A few months ago I published a recipe for sourdough buckwheat pancakes. Elanne and I have done some more experimentation since then, and I think they’re pretty darn near perfection at this point.
The one quibble I had with them before is that they weren’t quite as fluffy and light as typical pancakes. Melissa McEwan from Hunt.Gather.Love made a suggestion in the comments section of the last post that solved that problem beautifully. Thanks Melissa!
Check it out and let me know what you think!
The (new and improved) recipe
- 1 C buckwheat groats (raw, not toasted)
- 2 C yogurt*
Place buckwheat in a bowl, cover with yogurt and soak for 12 – 24 hours at room temperature.
After soaking rinse yogurt from buckwheat. Put buckwheat in blender with approximately 1 cup of fresh yogurt. The amount you use depends on how thick you’d like the pancakes to be. Blend until smooth.
Rinse out bowl that buckwheat was soaking in and add the blended mixture back to the bowl.
Put a cast iron or heavy ceramic (i.e. Le Crueset) pan on the burner over medium to medium high heat and let the pan heat up while you are mixing up the batter. The secret to cooking pancakes is to make sure the pan gets hot before you add the batter.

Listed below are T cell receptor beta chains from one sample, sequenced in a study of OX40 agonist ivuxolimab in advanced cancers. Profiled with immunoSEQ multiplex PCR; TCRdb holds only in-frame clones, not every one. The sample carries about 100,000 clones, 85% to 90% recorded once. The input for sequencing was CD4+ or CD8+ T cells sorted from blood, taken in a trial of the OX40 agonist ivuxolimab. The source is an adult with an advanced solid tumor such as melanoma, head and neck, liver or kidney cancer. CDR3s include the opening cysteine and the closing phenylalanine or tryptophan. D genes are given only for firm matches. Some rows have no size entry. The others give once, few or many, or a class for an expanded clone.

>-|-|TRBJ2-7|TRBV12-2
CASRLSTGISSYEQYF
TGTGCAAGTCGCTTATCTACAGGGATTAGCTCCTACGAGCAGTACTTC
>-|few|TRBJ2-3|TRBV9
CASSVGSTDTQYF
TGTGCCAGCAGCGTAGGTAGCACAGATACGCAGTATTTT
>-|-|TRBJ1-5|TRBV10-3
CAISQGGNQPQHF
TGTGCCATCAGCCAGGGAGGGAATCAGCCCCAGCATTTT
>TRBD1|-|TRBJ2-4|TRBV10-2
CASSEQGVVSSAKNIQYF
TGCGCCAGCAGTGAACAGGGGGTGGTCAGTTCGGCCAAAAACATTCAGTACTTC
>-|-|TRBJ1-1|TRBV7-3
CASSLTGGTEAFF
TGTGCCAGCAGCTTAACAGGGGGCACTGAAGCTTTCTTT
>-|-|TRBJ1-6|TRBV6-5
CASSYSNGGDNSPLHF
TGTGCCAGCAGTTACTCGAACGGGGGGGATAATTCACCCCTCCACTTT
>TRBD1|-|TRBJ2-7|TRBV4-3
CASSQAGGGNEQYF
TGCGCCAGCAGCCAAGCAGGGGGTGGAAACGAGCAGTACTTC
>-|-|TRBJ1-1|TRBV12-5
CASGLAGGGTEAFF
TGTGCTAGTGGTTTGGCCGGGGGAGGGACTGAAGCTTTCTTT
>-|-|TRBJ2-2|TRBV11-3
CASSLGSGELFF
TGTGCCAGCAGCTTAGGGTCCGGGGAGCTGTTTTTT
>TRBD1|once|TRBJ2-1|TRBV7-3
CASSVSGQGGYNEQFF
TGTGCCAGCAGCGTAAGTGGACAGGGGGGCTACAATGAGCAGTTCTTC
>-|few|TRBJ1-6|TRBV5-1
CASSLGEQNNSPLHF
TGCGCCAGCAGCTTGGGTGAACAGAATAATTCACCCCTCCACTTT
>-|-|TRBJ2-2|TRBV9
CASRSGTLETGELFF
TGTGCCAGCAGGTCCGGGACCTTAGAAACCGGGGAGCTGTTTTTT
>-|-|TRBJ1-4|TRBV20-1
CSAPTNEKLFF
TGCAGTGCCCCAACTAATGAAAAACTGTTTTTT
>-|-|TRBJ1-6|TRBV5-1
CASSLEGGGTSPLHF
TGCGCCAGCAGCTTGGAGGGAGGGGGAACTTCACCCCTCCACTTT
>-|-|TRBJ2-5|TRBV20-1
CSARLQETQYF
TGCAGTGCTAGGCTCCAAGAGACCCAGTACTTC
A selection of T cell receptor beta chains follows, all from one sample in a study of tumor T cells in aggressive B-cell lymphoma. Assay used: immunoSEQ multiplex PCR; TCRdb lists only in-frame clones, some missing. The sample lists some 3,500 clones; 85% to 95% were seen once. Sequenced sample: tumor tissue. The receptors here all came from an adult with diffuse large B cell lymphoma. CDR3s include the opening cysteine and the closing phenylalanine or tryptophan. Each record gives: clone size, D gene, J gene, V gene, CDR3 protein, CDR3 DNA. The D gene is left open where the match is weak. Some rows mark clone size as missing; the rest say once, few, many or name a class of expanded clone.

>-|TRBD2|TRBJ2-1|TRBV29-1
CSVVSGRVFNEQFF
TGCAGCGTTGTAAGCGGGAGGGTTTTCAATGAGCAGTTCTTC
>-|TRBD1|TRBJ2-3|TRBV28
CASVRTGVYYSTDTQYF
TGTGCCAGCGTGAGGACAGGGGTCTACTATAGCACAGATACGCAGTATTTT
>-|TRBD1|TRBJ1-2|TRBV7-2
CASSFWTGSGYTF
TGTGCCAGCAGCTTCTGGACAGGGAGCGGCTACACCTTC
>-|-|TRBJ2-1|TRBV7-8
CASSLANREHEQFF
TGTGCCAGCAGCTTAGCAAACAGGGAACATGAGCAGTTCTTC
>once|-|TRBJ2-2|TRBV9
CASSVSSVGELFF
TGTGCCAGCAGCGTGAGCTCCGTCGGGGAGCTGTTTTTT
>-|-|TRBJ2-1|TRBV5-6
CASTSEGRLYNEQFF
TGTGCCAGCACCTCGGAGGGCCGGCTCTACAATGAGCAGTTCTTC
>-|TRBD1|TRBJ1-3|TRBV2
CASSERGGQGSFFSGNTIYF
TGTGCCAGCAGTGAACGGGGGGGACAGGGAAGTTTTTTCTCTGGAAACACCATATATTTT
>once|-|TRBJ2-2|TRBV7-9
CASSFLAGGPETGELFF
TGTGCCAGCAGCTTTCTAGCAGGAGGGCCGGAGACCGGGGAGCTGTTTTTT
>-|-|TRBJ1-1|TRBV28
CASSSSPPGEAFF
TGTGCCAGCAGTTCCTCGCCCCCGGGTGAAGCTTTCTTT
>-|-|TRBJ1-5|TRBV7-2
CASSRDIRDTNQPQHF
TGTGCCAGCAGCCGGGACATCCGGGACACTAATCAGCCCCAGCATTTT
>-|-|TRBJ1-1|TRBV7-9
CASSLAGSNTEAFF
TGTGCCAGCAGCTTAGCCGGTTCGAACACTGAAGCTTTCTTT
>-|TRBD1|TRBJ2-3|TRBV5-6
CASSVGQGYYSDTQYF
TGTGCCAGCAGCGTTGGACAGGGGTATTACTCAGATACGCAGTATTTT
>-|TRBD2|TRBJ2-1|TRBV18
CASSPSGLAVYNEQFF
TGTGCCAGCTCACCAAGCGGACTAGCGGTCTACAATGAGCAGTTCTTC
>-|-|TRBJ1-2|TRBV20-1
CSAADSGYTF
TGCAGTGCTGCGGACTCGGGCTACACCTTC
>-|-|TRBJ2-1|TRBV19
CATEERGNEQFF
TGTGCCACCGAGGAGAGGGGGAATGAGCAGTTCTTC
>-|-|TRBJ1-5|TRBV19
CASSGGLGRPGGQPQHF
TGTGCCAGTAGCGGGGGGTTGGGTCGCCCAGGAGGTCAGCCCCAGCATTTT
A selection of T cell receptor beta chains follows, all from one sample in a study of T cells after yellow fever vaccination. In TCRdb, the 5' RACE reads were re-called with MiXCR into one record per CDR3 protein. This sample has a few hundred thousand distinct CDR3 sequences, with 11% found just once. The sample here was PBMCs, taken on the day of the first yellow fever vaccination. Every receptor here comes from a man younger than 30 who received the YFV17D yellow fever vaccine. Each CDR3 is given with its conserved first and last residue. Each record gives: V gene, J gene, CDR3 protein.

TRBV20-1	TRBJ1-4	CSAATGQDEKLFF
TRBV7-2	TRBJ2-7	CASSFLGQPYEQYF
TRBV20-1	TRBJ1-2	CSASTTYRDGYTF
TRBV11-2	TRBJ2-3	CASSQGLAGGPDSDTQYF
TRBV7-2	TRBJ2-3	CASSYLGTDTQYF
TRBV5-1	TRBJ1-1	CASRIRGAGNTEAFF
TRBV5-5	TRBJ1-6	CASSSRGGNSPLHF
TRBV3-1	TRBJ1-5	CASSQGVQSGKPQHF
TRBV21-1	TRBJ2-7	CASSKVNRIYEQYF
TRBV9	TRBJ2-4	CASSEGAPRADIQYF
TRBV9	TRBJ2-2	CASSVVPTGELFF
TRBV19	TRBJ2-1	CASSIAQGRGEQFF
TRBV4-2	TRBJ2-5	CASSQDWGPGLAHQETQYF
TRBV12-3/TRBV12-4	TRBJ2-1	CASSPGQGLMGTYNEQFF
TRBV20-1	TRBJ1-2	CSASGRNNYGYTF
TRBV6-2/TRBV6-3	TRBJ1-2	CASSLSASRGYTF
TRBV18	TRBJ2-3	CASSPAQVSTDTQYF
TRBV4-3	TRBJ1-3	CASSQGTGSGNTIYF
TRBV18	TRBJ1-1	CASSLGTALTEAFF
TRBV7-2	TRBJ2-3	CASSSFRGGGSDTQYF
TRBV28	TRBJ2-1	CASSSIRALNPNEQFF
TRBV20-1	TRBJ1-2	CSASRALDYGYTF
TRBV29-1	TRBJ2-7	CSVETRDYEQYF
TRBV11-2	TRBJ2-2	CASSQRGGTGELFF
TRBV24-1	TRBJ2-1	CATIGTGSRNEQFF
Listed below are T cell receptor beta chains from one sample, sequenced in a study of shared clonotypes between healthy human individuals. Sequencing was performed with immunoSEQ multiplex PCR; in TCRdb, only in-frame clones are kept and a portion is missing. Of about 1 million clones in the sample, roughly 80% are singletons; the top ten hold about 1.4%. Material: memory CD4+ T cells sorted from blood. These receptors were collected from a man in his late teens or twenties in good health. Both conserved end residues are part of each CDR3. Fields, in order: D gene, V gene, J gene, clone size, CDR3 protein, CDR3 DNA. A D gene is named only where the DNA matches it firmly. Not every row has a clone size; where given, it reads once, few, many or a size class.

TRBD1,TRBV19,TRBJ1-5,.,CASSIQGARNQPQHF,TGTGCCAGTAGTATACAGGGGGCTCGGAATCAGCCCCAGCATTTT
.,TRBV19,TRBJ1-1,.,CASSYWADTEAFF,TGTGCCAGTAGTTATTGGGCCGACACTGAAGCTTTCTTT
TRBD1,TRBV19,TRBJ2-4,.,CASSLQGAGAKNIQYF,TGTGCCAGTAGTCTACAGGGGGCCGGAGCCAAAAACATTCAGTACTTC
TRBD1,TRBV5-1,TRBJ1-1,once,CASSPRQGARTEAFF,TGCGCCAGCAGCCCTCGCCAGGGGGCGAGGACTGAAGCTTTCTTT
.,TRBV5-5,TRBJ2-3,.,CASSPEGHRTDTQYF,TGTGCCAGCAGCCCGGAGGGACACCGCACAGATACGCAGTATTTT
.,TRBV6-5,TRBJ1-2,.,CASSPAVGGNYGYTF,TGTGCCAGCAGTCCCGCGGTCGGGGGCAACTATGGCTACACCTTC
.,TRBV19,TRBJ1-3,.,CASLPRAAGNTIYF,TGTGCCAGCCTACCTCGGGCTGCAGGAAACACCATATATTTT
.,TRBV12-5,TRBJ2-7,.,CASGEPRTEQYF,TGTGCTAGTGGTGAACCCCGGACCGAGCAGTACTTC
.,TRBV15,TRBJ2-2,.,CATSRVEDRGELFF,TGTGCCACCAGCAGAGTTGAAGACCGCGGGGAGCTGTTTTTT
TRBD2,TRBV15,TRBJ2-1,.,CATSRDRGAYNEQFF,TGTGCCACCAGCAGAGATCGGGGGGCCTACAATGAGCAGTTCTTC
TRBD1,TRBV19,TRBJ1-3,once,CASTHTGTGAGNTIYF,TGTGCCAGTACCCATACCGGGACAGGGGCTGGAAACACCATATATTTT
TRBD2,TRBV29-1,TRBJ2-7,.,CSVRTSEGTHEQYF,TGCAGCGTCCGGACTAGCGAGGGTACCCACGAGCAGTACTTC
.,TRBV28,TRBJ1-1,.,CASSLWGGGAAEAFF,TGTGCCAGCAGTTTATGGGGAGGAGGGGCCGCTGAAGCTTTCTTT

Add to buckwheat batter:
- 2 whole eggs beaten
- 1/2 c milk (or unsweetened almond milk or water); omit this step if you like thicker pancakes
- 1 tsp baking soda
- 1tsp vanilla
- pinch of salt
Mix in the wet ingredients. Then sprinkle the baking soda and salt over the surface of the batter and thoroughly mix it in.
Make sure the pan is hot and add a generous amount of fat (ghee, coconut oil, lard etc) to the pan. When fat is shimmering ladle pancake batter into the pan. Allow pancakes to cook almost all the way through before flipping. You can either continue to add fat before each new pancake or not. With more fat the pancakes are almost like fritters, with less they are more like typical pancakes.
Top with fruit, butter, kefir cream, whipped cream, coconut butter or coconut milk. You can also add a small amount of honey if you don’t have blood sugar issues, but I find they are sweet enough with the fruit alone.
*If you’re lactose intolerant, try making homemade yogurt and fermenting it for at least 24 hours. That will almost completely eliminate the lactose, and it’s likely you’ll be able to tolerate it.
Like what you’ve read? Sign up for FREE updates delivered to your inbox.I hate spam too. Your email is safe with me.